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Robert Gehrke: Anti-trans bills pose test for Utah’s Spencer Cox

Equality Utah calls Utah’s governor “a true champion for LGBTQ youth.”

(Francisco Kjolseth | The Salt Lake Tribune) Robert Gehrke.

When he was lieutenant governor, Spencer Cox garnered national — even international — attention and acclaim for a heartfelt speech after the Pulse Nightclub massacre left 49 dead.

“How did you feel when you heard that 49 people had been gunned down by a self-proclaimed terrorist? That’s the easy question,” Cox said at the time. “Here’s the hard one: Did that feeling change when you found out the shooting was at a gay bar at 2 a.m. in the morning? If that feeling changed, then we’re doing something wrong.”

It was a gesture and a call for compassion that was needed and appreciated, said Troy Williams, the executive director of Equality Utah, which advocates for LGBTQ Utahns.

“Our community was grieving … and he stood by our side,” Williams told me Tuesday. “Since then, Gov. Cox has become a true champion for LGBTQ youth.”

Two years ago, he was praised for meeting with young activists after a bill banning conversion therapy — trying to change a young person’s sexual orientation — fell apart in the Legislature and then he worked with Gov. Gary Herbert to end the practice last year.

In 2018, he helped open the new Encircle resource center for LGBTQ youth and took the stage the next day to welcome attendees to the LoveLoud festival.

Last month, he released his One Utah Roadmap for his first 500 days in office, in which he set out goals of expanding opportunities for Utah minorities, including LGBTQ communities, and expanding access to mental health resources.

“This is unprecedented for a Republican governor,” Williams said. “We have not seen that level of GOP support in other states across the country.”

Indeed, Cox has said the right things. Now, for his first time as governor, Cox has the opportunity to back those statements with action by vetoing (or promising to veto) a pair of bills targeting transgender Utahns.

The one that has received the most attention is Rep. Kera Birkeland’s HB302, which would prohibit athletes who have transitioned from male to female from competing with their female peers.

The Morgan Republican has tried to justify the bill as a way to protect women’s sports, but has been unable to identify a single instance where transgender athletes have competed alongside female athletes. (Two track athletes from Southern Utah University said they had to compete against an athlete who was formerly male, but Birkeland’s bill no longer addresses college athletics).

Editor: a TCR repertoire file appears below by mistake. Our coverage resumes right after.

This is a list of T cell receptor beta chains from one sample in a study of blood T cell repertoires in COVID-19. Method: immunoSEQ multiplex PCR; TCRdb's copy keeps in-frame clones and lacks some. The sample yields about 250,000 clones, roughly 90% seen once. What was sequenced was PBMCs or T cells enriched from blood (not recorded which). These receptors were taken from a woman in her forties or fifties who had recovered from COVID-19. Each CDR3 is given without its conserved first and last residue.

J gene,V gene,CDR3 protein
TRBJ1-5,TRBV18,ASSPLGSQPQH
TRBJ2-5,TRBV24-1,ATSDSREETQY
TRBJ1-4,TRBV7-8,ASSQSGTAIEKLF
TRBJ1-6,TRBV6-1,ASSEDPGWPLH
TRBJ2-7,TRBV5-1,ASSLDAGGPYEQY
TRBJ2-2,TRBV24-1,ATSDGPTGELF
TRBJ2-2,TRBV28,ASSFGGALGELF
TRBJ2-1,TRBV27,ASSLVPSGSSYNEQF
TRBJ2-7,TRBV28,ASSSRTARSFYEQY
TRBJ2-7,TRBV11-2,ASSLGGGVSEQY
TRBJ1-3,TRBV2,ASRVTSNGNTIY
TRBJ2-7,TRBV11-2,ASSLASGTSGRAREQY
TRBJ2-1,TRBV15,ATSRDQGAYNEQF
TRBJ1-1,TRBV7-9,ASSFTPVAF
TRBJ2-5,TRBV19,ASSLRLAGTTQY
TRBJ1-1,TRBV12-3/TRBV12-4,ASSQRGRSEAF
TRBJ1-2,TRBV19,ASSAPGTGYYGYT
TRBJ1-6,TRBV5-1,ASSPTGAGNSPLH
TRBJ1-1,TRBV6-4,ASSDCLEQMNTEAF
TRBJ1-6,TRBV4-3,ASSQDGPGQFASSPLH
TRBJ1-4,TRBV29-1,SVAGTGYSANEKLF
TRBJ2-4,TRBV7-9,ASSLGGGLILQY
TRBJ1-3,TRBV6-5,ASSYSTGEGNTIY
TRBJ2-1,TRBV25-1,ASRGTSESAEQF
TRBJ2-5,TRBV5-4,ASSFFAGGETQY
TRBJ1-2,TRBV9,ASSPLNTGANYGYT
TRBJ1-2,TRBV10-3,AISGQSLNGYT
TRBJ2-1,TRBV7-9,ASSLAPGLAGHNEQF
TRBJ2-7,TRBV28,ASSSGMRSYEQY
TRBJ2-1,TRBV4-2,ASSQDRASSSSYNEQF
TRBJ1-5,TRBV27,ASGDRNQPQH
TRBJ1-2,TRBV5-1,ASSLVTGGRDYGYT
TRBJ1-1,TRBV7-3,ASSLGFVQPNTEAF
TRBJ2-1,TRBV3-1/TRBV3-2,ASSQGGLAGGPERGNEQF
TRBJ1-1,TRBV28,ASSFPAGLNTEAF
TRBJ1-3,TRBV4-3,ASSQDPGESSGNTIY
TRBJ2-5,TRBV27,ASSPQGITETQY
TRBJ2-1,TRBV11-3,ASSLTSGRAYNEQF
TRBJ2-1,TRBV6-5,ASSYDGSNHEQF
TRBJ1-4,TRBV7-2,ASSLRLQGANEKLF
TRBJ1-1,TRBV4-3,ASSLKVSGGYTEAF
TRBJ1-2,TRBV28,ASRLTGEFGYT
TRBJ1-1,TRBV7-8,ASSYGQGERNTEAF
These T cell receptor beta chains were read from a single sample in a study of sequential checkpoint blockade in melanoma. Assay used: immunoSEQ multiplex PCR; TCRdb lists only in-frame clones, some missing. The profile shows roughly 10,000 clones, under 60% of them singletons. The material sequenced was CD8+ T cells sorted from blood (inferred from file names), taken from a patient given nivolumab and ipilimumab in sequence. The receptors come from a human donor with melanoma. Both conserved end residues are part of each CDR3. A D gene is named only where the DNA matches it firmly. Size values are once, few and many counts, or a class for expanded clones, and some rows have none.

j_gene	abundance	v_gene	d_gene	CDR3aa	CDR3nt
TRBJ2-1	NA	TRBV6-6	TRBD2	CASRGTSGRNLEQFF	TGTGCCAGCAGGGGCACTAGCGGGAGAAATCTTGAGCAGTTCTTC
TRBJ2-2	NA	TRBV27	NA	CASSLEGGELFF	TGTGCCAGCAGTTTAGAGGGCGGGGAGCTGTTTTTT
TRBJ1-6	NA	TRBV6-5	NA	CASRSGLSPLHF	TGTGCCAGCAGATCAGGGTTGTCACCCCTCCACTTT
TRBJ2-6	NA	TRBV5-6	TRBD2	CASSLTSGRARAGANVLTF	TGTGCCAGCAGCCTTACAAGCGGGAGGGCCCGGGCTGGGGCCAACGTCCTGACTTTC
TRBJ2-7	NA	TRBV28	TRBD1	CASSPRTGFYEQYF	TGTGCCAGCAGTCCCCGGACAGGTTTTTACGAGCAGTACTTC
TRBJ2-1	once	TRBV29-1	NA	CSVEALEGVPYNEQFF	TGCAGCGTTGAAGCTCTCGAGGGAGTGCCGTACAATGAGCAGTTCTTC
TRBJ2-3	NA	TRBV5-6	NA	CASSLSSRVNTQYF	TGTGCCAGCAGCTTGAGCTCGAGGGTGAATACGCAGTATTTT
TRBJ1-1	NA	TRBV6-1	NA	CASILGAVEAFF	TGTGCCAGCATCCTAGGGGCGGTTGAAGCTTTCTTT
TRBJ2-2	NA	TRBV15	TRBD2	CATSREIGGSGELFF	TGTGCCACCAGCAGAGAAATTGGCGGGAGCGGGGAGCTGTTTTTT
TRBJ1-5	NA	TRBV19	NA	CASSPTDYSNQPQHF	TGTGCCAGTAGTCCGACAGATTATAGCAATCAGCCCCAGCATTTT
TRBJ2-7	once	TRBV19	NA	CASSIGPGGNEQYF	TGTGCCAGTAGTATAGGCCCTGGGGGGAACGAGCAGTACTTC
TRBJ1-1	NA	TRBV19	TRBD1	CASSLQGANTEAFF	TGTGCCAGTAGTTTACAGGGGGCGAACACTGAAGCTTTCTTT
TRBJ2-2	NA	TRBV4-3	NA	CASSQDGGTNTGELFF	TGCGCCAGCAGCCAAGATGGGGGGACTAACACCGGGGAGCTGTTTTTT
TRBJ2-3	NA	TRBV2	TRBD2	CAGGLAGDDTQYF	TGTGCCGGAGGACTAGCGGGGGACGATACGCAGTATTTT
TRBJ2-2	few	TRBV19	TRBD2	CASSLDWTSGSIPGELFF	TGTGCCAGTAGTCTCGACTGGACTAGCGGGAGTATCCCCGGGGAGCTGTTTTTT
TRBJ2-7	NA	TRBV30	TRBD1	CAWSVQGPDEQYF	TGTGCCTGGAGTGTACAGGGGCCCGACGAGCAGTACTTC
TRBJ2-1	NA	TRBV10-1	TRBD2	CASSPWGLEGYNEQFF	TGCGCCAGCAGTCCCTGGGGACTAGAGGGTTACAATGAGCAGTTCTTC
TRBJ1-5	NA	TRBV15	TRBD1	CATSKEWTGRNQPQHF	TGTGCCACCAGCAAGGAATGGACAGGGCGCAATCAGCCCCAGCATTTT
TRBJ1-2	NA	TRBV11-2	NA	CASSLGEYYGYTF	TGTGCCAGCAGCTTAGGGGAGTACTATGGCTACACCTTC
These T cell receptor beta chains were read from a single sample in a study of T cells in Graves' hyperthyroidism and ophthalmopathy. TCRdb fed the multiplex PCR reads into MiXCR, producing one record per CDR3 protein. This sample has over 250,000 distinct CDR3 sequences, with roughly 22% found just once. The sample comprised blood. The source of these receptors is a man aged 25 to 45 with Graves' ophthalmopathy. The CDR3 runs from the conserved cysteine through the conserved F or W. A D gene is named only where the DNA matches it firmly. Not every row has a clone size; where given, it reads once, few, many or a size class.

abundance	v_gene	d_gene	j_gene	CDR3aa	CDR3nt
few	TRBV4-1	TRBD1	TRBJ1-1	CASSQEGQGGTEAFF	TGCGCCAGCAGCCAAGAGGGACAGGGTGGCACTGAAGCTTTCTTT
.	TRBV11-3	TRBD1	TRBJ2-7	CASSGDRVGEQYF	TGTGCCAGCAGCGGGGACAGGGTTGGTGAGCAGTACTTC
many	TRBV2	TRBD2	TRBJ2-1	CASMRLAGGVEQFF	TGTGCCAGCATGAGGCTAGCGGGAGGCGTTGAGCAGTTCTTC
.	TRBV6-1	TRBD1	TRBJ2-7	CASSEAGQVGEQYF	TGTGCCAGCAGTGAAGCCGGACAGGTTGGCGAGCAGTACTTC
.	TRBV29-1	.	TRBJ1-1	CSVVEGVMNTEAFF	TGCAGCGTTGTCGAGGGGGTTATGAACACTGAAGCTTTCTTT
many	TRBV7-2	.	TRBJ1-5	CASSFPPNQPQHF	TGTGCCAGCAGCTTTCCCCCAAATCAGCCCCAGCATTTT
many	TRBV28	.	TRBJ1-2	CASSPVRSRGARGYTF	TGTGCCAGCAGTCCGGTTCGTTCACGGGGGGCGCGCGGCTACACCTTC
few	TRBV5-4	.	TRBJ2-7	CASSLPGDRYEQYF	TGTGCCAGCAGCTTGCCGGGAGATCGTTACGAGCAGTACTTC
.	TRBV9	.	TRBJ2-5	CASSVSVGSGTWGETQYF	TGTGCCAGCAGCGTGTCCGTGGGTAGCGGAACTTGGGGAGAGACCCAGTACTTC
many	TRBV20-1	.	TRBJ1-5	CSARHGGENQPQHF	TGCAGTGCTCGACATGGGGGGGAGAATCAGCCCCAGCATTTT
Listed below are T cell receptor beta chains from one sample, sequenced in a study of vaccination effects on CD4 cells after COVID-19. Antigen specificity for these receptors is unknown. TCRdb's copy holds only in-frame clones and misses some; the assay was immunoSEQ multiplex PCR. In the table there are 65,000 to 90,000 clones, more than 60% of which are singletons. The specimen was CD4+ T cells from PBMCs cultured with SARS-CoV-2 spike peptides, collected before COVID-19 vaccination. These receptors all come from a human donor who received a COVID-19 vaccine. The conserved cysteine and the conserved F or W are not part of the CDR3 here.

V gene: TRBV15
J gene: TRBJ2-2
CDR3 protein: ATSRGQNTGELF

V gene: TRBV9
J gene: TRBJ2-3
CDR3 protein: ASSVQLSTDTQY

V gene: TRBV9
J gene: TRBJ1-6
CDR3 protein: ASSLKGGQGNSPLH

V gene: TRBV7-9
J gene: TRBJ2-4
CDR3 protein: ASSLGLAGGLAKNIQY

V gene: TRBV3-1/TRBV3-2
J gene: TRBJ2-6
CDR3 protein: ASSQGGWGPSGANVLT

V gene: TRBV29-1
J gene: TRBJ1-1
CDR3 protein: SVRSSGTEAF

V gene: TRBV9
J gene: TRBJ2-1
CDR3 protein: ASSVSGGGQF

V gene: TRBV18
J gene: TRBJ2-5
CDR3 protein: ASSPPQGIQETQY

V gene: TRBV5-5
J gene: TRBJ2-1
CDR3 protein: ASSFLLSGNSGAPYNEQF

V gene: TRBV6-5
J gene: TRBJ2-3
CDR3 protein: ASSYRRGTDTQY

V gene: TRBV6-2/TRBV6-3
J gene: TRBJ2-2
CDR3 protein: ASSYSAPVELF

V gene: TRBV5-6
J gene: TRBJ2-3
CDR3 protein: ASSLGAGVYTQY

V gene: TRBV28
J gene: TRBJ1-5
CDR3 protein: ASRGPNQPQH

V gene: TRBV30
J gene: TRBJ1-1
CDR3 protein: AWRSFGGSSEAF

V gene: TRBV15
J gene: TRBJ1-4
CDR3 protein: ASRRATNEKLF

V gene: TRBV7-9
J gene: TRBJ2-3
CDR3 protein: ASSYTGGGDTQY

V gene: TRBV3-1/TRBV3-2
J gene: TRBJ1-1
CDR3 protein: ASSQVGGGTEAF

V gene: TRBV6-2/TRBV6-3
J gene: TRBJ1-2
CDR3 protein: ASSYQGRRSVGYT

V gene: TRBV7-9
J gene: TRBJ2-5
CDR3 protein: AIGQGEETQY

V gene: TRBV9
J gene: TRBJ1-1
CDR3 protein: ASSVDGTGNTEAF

What HB302 actually is is a cut-and-paste version of legislation that the anti-gay organization Alliance Defending Freedom — classified as a hate group by the Southern Poverty Law Center — has convinced lawmakers in 17 states to advance.

Birkeland is playing along because scare tactics have turned the issue into an easy way for lawmakers to score points with their base — despite the fact that the bill, according to legislative attorneys in Utah, is likely to be found unconstitutional (as a similar law has been in Idaho) when, not if, it is challenged in court.

What’s more, as my colleague Josh Newman highlighted this week, it could harm Utah’s efforts to host major sporting events. When North Carolina passed its anti-transgender bathroom legislation, the NCAA pulled several events from the state until the Legislature rescinded the bulk of the law.

“HB302 is about exclusion,” Williams said. “It’s about telling a group of marginalized transgender children that you don’t belong, you can’t play, you’re a threat. And that sends a dangerous message to a vulnerable population.”

The other anti-transgender bill, HB92, would prohibit doctors from prescribing hormone blockers to minors, an early treatment for a patient who is transitioning. The bill, sponsored by Rep. Rex Shipp, R-Cedar City, seems to presume that doctors are passing out hormone blockers to minors on a whim, which is not the case.

A proposed substitute of the bill would only prohibit surgical procedures, which are even more rare among minors. “It’s a solution seeking a problem,” Williams said, “and it’s the Legislature trying to get between a doctor and a patient.”

This bill, like Birkeland’s, is the product of the Alliance Defending Freedom and again is likely to be met with constitutional challenges.

Both bills have a long way to go this session. Birkeland’s bill narrowly passed a House committee and will likely be voted on by the House this week; Shipp’s legislation is still awaiting a hearing.

I contacted Cox’s office Tuesday morning to ask the governor’s views on the legislation and they didn’t get back to me.

And that’s unfortunate, because there are plenty of reasons to oppose the bill. But perhaps the most compelling is that we, as Utahns, are not going to let politicians score petty points at the expense of the mental and physical health of our young people.

It’s the wrong direction for us as a state and our new governor, who has always talked the talk, has a golden opportunity to walk the walk.

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